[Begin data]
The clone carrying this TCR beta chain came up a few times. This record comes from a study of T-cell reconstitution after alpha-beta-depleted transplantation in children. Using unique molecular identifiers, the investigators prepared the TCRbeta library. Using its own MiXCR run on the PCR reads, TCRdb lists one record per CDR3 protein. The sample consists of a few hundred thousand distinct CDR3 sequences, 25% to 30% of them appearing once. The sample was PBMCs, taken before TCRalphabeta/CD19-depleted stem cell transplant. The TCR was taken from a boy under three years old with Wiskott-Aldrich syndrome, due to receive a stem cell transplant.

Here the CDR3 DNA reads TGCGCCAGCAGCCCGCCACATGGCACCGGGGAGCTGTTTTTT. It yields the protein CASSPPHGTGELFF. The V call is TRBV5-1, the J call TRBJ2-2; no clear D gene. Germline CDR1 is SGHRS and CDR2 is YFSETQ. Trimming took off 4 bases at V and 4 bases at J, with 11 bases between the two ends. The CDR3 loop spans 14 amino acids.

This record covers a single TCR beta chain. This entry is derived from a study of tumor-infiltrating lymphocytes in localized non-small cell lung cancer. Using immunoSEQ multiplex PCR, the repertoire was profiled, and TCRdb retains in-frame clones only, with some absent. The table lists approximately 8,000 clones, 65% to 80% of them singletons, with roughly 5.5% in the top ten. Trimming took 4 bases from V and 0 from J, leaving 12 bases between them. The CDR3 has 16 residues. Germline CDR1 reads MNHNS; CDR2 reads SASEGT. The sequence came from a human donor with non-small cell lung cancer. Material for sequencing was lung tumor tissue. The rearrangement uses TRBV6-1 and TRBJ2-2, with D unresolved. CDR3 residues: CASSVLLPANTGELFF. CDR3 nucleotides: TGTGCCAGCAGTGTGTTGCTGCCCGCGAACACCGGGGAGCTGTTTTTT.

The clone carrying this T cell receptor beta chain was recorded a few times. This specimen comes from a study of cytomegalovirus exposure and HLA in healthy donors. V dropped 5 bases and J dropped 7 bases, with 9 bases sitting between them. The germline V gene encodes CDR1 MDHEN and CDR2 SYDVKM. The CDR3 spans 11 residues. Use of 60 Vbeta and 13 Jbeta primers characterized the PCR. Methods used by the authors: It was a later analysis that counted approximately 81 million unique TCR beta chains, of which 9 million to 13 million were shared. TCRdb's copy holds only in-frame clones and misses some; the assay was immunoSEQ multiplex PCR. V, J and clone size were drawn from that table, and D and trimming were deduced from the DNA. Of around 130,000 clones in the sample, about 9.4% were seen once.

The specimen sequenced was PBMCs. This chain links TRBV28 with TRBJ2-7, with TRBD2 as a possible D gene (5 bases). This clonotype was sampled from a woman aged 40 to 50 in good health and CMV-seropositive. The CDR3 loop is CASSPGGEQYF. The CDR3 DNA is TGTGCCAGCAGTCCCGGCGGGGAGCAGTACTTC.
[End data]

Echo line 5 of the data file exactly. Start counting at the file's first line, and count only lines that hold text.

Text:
The specimen sequenced was PBMCs. This chain links TRBV28 with TRBJ2-7, with TRBD2 as a possible D gene (5 bases). This clonotype was sampled from a woman aged 40 to 50 in good health and CMV-seropositive. The CDR3 loop is CASSPGGEQYF. The CDR3 DNA is TGTGCCAGCAGTCCCGGCGGGGAGCAGTACTTC.